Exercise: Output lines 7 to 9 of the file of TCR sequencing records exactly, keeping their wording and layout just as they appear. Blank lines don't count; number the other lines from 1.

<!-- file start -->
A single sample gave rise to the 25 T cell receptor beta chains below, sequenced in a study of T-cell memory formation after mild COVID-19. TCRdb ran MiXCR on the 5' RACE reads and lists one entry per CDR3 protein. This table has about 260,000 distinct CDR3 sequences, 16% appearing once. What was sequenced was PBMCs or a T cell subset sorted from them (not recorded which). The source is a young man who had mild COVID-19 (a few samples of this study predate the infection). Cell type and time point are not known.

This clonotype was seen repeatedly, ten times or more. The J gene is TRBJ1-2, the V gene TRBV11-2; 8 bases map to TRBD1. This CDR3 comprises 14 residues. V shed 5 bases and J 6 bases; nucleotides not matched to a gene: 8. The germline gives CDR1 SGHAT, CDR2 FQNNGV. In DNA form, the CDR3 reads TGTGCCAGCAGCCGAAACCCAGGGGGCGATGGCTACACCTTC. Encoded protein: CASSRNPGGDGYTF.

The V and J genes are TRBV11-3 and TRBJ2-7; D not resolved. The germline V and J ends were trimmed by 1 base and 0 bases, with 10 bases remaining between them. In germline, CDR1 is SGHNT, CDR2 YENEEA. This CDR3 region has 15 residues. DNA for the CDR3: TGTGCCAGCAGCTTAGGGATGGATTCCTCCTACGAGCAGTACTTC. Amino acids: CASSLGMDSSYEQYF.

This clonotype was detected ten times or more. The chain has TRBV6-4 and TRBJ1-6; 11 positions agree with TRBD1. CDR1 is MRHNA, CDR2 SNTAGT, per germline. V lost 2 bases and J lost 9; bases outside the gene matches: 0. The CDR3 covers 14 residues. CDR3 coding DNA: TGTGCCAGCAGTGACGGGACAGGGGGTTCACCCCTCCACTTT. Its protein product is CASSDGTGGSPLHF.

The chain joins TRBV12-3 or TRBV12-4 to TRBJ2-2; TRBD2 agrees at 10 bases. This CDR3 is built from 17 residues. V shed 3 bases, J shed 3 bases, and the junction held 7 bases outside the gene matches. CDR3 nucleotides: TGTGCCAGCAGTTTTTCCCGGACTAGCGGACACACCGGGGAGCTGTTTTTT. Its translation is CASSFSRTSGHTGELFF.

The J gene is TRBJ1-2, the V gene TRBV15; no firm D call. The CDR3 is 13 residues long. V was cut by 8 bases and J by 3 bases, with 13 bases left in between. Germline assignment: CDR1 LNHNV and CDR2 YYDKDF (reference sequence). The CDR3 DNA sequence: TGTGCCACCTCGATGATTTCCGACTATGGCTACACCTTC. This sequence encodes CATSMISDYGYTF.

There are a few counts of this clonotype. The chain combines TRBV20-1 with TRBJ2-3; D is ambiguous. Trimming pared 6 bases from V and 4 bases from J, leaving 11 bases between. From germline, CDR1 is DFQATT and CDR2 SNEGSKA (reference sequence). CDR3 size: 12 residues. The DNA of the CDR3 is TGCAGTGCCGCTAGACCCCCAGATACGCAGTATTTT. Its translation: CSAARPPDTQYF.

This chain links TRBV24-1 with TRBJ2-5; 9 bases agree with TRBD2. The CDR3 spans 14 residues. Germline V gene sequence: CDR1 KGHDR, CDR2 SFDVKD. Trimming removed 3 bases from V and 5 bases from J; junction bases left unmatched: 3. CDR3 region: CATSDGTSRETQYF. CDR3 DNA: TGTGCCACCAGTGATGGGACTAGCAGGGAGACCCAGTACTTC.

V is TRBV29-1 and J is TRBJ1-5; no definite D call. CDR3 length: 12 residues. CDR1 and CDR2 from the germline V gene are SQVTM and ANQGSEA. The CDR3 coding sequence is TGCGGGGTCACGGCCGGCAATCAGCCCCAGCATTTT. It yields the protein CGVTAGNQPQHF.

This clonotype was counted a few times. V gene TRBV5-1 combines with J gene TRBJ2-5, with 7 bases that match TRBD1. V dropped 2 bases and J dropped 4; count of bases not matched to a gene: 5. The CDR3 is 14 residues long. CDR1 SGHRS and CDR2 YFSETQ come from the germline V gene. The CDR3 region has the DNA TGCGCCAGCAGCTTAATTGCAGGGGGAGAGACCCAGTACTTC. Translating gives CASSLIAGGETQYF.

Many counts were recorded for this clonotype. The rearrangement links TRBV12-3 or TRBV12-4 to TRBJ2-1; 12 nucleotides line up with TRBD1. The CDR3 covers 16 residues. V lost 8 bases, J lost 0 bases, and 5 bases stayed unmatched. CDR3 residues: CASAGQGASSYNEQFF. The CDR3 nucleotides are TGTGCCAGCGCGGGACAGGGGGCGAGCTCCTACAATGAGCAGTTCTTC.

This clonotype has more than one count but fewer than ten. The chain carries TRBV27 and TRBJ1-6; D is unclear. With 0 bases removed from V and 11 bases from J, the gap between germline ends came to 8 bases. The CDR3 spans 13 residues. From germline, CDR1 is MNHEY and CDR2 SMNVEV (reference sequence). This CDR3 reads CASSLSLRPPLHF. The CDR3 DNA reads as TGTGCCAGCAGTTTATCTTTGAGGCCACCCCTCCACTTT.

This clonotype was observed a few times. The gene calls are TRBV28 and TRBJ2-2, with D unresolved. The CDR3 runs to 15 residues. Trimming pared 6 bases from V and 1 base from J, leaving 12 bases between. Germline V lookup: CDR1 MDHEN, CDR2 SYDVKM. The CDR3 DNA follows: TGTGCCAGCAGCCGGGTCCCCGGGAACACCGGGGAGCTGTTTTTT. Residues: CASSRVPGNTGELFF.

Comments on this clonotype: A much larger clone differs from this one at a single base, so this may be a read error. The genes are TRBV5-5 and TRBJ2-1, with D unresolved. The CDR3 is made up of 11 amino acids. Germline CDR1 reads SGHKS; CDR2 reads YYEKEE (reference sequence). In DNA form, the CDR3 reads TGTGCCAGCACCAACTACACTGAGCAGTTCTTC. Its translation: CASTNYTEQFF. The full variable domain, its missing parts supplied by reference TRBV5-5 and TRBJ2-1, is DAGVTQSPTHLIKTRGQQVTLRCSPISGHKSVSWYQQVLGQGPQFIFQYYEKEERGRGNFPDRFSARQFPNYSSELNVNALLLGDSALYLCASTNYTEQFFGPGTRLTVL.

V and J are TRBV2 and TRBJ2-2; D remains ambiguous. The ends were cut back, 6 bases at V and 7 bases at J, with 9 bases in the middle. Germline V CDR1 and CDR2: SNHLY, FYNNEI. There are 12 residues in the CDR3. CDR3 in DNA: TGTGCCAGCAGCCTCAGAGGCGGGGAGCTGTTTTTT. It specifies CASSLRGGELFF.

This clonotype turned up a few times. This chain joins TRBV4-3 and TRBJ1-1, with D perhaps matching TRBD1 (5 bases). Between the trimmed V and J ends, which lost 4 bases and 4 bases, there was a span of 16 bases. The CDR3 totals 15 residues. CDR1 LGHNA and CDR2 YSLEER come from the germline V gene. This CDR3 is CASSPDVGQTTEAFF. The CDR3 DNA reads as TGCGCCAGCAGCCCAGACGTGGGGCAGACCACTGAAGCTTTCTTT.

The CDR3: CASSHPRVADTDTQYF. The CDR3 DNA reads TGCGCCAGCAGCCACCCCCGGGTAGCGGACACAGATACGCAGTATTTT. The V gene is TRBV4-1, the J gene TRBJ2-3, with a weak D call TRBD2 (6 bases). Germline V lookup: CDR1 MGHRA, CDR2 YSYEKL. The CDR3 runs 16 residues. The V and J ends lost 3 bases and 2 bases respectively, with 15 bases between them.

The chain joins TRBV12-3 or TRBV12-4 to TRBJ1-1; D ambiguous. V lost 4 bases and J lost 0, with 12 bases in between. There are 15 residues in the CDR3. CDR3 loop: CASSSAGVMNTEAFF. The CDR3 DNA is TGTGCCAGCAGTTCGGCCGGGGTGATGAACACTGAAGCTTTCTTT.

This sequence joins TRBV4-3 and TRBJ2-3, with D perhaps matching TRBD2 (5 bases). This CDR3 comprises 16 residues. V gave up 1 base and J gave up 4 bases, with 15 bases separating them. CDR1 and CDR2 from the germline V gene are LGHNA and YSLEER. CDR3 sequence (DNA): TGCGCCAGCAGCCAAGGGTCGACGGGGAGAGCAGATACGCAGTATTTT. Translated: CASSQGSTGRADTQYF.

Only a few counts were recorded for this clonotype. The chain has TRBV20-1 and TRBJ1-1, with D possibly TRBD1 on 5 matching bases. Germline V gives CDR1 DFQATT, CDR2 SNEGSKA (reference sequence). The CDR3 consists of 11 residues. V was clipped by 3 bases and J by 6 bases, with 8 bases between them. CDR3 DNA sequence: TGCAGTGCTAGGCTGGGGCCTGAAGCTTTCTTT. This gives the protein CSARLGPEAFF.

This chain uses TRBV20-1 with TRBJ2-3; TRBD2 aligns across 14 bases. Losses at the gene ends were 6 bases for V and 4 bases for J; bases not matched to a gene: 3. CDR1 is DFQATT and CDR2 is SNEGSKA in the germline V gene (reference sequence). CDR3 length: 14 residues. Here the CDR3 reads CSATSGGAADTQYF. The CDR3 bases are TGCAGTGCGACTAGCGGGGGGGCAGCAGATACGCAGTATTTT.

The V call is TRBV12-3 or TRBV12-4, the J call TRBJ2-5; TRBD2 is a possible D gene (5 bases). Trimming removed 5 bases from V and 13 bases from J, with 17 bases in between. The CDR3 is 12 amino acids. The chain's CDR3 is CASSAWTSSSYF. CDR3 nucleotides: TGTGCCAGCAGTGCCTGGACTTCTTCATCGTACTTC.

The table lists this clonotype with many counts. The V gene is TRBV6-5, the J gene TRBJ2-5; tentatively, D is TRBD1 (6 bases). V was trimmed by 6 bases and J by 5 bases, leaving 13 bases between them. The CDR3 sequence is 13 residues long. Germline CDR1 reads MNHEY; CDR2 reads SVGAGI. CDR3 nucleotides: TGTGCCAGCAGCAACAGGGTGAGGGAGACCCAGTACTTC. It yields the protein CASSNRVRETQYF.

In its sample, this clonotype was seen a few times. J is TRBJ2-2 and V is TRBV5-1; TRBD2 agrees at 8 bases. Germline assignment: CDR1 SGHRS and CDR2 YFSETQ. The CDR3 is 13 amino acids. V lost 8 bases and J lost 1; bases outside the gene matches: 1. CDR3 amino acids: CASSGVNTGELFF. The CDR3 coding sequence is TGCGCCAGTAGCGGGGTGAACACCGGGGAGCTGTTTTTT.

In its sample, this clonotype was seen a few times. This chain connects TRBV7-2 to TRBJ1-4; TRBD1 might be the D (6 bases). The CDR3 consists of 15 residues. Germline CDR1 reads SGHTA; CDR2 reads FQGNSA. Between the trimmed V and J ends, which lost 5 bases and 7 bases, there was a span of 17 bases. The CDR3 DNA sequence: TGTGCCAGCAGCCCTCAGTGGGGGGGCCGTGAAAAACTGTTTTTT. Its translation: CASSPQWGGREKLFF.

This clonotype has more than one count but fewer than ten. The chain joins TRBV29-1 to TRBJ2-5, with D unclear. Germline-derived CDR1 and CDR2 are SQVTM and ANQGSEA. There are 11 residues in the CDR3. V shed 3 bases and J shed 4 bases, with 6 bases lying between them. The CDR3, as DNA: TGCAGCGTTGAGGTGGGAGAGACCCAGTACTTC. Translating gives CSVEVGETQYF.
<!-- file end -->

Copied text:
There are a few counts of this clonotype. The chain combines TRBV20-1 with TRBJ2-3; D is ambiguous. Trimming pared 6 bases from V and 4 bases from J, leaving 11 bases between. From germline, CDR1 is DFQATT and CDR2 SNEGSKA (reference sequence). CDR3 size: 12 residues. The DNA of the CDR3 is TGCAGTGCCGCTAGACCCCCAGATACGCAGTATTTT. Its translation: CSAARPPDTQYF.

This chain links TRBV24-1 with TRBJ2-5; 9 bases agree with TRBD2. The CDR3 spans 14 residues. Germline V gene sequence: CDR1 KGHDR, CDR2 SFDVKD. Trimming removed 3 bases from V and 5 bases from J; junction bases left unmatched: 3. CDR3 region: CATSDGTSRETQYF. CDR3 DNA: TGTGCCACCAGTGATGGGACTAGCAGGGAGACCCAGTACTTC.

V is TRBV29-1 and J is TRBJ1-5; no definite D call. CDR3 length: 12 residues. CDR1 and CDR2 from the germline V gene are SQVTM and ANQGSEA. The CDR3 coding sequence is TGCGGGGTCACGGCCGGCAATCAGCCCCAGCATTTT. It yields the protein CGVTAGNQPQHF.